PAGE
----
What is Functional Training?

Functional training, also known as personalized functional training, is a fitness trend originally used by physical therapists. Physical therapists often work with clients suffering from a chronic injury (knee or back). During therapy, the client learns how to exercise without aggravating their condition. The goal is to strengthen the target and surrounding muscles. Subsequently, this improves how the client performs everyday activities. These activities include bending, squatting, reaching and kneeling. This should be a main motivator behind smart strength training.

Functional Training: What is it?

Functional training involves performing work against resistance in a way that improves strength, enhancing the performance of everyday activities. Think of functional training in terms of moving through a series of smooth, rhythmic motions in the three planes of movement (frontal, transverse, and sagital). A frontal exercise would be a forward lunge, a transverse exercise would be a side leg lunge and a sagital exercise would involve bending or twisting in the core area.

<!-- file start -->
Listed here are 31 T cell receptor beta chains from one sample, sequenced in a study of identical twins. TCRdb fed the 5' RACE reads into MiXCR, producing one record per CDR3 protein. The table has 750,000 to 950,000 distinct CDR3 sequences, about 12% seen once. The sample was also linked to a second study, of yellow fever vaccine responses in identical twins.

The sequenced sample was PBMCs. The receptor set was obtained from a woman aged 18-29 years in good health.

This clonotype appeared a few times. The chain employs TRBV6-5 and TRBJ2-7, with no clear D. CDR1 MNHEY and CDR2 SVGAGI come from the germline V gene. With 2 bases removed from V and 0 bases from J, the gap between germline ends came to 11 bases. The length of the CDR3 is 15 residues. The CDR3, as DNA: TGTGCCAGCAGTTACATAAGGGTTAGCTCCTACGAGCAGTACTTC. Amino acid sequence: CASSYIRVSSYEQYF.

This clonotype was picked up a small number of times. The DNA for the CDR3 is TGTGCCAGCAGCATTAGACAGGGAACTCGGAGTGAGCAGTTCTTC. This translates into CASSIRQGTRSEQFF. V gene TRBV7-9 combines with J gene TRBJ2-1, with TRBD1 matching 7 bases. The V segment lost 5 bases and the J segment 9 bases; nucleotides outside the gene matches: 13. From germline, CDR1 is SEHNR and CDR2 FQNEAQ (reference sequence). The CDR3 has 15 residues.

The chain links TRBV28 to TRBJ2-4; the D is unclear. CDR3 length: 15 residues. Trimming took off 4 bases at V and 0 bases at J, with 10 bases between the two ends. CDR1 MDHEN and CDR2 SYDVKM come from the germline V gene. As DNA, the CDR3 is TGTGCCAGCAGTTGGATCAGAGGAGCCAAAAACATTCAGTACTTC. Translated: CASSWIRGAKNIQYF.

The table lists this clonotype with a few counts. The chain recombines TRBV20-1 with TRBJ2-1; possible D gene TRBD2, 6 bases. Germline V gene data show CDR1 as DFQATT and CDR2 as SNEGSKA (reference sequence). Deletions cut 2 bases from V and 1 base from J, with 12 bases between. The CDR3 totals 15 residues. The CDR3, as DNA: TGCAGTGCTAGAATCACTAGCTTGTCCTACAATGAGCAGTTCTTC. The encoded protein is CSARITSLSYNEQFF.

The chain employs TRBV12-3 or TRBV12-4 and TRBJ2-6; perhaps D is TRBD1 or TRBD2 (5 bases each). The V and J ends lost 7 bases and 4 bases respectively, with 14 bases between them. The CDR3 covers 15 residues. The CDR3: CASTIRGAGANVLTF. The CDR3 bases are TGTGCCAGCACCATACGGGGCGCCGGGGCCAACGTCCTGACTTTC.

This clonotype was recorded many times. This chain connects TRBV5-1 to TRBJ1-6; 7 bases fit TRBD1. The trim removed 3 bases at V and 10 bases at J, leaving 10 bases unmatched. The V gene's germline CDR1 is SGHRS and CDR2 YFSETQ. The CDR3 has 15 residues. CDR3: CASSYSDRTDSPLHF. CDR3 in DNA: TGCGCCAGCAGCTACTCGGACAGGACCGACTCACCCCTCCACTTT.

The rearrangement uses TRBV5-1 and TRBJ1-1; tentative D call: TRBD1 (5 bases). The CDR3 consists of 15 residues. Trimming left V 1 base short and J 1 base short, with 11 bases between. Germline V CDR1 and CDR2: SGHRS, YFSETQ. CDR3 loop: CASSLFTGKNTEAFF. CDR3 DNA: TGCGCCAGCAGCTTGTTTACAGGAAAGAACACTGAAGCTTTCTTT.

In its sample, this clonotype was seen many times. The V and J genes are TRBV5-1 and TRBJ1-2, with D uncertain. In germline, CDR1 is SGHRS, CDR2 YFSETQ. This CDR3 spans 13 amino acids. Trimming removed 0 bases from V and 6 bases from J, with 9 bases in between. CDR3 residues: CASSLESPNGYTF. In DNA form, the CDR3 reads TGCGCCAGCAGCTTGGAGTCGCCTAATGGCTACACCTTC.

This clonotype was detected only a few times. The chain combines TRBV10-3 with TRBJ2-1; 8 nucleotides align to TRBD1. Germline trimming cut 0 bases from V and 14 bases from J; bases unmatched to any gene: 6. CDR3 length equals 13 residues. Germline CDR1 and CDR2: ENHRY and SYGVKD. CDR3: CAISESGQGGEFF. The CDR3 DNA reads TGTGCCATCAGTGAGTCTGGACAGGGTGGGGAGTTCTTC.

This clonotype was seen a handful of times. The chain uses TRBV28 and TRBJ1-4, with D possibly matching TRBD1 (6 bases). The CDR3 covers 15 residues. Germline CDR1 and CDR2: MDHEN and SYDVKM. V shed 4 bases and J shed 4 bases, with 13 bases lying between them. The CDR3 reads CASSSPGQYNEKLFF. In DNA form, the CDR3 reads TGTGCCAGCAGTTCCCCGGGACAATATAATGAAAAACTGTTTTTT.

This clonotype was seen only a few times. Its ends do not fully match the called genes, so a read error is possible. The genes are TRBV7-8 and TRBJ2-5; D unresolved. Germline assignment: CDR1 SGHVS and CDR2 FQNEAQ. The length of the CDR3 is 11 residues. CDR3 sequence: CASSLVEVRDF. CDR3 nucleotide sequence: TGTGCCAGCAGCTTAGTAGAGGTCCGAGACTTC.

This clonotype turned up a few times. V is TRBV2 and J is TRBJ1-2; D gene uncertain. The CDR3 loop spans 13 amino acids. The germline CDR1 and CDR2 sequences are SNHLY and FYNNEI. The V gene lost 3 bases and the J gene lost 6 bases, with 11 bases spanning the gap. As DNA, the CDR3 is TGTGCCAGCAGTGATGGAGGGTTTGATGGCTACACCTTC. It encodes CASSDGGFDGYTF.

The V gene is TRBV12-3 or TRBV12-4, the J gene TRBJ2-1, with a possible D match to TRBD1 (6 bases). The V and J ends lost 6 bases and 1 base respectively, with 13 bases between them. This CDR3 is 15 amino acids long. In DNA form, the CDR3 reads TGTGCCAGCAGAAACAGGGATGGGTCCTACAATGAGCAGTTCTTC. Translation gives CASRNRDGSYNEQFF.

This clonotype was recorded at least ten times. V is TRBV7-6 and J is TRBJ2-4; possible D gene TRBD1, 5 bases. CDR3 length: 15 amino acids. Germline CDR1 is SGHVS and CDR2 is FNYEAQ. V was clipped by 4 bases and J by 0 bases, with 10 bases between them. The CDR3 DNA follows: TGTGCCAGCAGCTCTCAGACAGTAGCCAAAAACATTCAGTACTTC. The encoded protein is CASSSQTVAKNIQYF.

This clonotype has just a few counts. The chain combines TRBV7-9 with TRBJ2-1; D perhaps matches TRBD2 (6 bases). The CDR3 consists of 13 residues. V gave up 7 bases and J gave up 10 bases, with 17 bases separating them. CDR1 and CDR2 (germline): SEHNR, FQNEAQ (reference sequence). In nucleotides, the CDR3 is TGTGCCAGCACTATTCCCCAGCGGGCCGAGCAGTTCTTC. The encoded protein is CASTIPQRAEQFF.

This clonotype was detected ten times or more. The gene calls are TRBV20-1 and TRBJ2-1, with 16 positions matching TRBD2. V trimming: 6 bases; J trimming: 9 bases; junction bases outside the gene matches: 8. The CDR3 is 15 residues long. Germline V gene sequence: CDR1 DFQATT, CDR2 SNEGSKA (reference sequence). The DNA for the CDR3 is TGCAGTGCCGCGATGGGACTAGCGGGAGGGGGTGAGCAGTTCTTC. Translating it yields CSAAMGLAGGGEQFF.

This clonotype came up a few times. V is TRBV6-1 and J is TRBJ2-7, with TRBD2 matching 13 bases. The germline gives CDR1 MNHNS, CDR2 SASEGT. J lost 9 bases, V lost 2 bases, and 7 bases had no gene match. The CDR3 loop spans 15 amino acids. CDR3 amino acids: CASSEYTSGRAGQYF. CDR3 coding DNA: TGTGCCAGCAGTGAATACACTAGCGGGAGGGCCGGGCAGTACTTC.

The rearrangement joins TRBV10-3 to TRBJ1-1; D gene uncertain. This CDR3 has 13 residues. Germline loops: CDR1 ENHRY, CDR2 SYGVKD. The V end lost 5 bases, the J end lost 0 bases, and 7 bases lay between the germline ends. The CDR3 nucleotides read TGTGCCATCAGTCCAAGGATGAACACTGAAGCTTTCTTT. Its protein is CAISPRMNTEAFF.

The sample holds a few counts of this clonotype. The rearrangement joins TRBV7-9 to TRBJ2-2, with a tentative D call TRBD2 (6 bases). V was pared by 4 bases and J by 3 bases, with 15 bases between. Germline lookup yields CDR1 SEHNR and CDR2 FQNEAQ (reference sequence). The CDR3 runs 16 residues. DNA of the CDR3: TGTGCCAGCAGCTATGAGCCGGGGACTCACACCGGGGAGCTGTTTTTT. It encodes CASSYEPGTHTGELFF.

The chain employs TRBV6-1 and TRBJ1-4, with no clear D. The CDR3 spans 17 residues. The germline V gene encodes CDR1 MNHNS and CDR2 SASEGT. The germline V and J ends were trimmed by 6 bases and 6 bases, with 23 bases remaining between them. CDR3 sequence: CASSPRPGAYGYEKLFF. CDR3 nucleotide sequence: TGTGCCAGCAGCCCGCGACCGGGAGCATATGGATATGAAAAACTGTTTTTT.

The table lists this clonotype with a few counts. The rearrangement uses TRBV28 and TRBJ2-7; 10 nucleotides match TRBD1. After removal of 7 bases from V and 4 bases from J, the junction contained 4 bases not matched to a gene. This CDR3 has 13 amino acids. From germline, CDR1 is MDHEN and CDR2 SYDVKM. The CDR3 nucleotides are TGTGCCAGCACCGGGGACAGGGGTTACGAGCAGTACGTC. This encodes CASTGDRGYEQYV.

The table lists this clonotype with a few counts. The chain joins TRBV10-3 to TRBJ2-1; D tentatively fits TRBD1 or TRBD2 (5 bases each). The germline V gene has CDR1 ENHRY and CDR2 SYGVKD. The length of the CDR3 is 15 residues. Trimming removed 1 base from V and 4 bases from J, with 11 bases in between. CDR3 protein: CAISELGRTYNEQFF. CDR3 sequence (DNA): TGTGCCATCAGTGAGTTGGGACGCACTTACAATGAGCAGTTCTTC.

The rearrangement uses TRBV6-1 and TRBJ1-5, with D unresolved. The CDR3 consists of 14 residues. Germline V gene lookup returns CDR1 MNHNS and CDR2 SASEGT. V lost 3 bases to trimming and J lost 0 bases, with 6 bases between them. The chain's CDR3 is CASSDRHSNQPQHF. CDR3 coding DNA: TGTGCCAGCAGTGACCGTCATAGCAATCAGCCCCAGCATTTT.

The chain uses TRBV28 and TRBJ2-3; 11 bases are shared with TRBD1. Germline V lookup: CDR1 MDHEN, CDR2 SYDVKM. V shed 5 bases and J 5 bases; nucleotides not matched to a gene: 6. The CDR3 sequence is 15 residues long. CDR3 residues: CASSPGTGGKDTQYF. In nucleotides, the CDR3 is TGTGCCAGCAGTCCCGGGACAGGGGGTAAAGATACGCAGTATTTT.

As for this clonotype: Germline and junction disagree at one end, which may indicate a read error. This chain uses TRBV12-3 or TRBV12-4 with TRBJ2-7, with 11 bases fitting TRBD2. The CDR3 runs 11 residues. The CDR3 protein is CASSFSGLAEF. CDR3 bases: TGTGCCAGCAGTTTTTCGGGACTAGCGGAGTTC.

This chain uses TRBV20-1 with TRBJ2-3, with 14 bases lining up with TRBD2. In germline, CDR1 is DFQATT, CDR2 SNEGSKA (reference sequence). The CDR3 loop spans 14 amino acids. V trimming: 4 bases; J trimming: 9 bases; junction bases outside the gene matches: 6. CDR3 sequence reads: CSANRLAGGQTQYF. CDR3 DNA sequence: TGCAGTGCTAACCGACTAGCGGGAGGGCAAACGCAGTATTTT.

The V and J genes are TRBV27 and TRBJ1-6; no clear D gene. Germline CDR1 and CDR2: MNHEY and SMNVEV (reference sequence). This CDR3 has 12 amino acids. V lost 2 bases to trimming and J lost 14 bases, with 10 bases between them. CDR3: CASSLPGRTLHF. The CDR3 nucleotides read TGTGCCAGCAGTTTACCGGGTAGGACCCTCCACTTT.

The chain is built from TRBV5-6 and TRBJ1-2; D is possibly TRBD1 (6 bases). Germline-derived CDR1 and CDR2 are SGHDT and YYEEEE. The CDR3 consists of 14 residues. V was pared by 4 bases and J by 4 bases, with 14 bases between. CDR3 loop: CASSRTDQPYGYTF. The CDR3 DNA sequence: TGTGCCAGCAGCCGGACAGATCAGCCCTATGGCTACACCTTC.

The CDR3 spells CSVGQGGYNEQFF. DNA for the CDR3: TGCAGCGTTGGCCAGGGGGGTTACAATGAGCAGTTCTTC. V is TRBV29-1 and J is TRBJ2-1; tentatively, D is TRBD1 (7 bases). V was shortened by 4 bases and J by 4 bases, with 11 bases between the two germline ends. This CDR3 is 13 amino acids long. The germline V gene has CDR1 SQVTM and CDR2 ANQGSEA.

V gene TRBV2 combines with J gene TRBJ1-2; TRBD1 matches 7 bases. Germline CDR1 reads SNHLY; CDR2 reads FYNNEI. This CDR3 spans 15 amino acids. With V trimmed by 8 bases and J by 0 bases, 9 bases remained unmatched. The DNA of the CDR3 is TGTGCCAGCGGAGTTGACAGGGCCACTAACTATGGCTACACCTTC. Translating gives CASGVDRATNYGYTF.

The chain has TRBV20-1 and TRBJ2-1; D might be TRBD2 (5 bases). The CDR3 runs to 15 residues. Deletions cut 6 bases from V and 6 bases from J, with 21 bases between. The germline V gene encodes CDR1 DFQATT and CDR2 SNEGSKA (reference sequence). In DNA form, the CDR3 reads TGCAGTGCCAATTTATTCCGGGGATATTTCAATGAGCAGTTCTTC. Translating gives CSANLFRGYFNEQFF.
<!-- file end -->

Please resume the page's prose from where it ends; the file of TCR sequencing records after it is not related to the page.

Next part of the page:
Some of the movement activities you may perform during the day include walking, running, jumping, reaching, lifting, bending, pushing, pulling, twisting and turning, climbing and lunging. Functional training is all about transferring the improvements in strength gained (in one movement) to enhance the performance of another movement. Another goal of functional training is to enhance the coordination and relationship between your nervous and muscular systems.

Functional Training: Significance

There is a difference between personal training and personalized functional training programs. Unlike traditional programs, such as boot camp and CrossFit, is that the client does not perform movements until he/she is ready to handle it. It is an alternative option to the standard one-size-fits-all approach to fitness. A client is screened and assessed by a certified personal trainer. After observing the client’s unique movement patterns, he/she develops an appropriate fitness program for that client. The trainer designs the program using a series of ‘purposeful’ movements according to the client’s current fitness level.